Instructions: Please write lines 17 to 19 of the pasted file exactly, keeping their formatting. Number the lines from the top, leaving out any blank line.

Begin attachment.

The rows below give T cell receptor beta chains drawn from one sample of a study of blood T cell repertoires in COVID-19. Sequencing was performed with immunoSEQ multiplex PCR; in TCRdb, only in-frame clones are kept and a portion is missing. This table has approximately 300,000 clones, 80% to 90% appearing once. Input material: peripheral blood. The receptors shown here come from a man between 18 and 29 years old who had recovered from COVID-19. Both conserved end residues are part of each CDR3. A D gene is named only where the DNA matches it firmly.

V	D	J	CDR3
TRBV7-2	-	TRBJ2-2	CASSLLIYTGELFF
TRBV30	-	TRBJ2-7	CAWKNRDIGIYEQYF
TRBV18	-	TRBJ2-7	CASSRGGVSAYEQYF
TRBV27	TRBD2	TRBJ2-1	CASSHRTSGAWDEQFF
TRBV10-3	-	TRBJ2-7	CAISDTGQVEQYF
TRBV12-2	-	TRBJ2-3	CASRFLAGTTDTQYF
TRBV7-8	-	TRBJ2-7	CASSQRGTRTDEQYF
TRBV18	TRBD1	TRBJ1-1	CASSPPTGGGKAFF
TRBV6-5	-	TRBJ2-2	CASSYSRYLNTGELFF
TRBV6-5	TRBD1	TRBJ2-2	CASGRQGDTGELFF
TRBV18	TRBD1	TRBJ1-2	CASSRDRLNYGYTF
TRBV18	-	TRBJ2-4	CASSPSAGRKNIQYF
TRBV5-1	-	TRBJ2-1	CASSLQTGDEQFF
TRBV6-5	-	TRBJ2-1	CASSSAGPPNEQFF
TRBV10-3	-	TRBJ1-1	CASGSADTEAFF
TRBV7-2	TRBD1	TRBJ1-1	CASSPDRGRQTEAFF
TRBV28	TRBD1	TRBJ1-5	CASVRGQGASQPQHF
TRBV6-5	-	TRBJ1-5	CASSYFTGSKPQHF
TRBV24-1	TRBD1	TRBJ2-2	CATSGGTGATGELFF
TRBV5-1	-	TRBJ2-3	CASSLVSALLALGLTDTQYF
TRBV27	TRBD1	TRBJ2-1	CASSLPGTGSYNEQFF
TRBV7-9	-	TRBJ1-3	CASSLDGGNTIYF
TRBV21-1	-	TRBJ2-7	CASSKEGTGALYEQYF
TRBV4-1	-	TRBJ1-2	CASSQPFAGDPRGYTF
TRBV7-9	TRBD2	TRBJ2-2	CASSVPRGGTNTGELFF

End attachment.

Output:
TRBV10-3	-	TRBJ1-1	CASGSADTEAFF
TRBV7-2	TRBD1	TRBJ1-1	CASSPDRGRQTEAFF
TRBV28	TRBD1	TRBJ1-5	CASVRGQGASQPQHF